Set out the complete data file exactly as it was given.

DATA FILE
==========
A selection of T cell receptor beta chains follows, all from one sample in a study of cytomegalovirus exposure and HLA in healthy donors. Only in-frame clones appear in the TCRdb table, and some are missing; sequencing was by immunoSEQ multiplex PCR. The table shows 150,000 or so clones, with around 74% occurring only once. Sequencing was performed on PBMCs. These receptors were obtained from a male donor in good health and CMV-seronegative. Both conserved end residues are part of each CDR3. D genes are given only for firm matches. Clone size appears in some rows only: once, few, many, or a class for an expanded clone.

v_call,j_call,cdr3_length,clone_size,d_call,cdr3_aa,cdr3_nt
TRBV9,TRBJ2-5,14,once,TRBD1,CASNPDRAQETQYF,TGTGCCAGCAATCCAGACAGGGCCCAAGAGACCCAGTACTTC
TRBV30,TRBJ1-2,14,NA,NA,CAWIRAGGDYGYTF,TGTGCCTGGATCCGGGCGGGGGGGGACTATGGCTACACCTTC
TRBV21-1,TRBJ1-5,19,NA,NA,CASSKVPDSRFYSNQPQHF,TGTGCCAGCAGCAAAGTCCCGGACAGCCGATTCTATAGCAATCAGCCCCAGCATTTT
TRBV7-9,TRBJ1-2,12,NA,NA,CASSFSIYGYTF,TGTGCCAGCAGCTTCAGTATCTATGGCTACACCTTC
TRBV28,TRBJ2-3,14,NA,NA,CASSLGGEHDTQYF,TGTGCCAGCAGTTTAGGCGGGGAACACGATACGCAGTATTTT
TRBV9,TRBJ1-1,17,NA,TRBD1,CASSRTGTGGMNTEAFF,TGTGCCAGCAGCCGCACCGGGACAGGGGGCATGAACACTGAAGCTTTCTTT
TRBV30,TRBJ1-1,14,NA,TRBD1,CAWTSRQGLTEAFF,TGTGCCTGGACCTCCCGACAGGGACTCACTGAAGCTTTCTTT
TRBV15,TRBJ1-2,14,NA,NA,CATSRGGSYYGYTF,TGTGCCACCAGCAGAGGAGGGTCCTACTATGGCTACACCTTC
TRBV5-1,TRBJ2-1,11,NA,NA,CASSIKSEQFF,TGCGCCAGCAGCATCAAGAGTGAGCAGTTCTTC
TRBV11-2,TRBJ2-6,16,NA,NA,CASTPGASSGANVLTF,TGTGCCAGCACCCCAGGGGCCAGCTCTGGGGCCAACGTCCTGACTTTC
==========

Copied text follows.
A selection of T cell receptor beta chains follows, all from one sample in a study of cytomegalovirus exposure and HLA in healthy donors. Only in-frame clones appear in the TCRdb table, and some are missing; sequencing was by immunoSEQ multiplex PCR. The table shows 150,000 or so clones, with around 74% occurring only once. Sequencing was performed on PBMCs. These receptors were obtained from a male donor in good health and CMV-seronegative. Both conserved end residues are part of each CDR3. D genes are given only for firm matches. Clone size appears in some rows only: once, few, many, or a class for an expanded clone.

v_call,j_call,cdr3_length,clone_size,d_call,cdr3_aa,cdr3_nt
TRBV9,TRBJ2-5,14,once,TRBD1,CASNPDRAQETQYF,TGTGCCAGCAATCCAGACAGGGCCCAAGAGACCCAGTACTTC
TRBV30,TRBJ1-2,14,NA,NA,CAWIRAGGDYGYTF,TGTGCCTGGATCCGGGCGGGGGGGGACTATGGCTACACCTTC
TRBV21-1,TRBJ1-5,19,NA,NA,CASSKVPDSRFYSNQPQHF,TGTGCCAGCAGCAAAGTCCCGGACAGCCGATTCTATAGCAATCAGCCCCAGCATTTT
TRBV7-9,TRBJ1-2,12,NA,NA,CASSFSIYGYTF,TGTGCCAGCAGCTTCAGTATCTATGGCTACACCTTC
TRBV28,TRBJ2-3,14,NA,NA,CASSLGGEHDTQYF,TGTGCCAGCAGTTTAGGCGGGGAACACGATACGCAGTATTTT
TRBV9,TRBJ1-1,17,NA,TRBD1,CASSRTGTGGMNTEAFF,TGTGCCAGCAGCCGCACCGGGACAGGGGGCATGAACACTGAAGCTTTCTTT
TRBV30,TRBJ1-1,14,NA,TRBD1,CAWTSRQGLTEAFF,TGTGCCTGGACCTCCCGACAGGGACTCACTGAAGCTTTCTTT
TRBV15,TRBJ1-2,14,NA,NA,CATSRGGSYYGYTF,TGTGCCACCAGCAGAGGAGGGTCCTACTATGGCTACACCTTC
TRBV5-1,TRBJ2-1,11,NA,NA,CASSIKSEQFF,TGCGCCAGCAGCATCAAGAGTGAGCAGTTCTTC
TRBV11-2,TRBJ2-6,16,NA,NA,CASTPGASSGANVLTF,TGTGCCAGCACCCCAGGGGCCAGCTCTGGGGCCAACGTCCTGACTTTC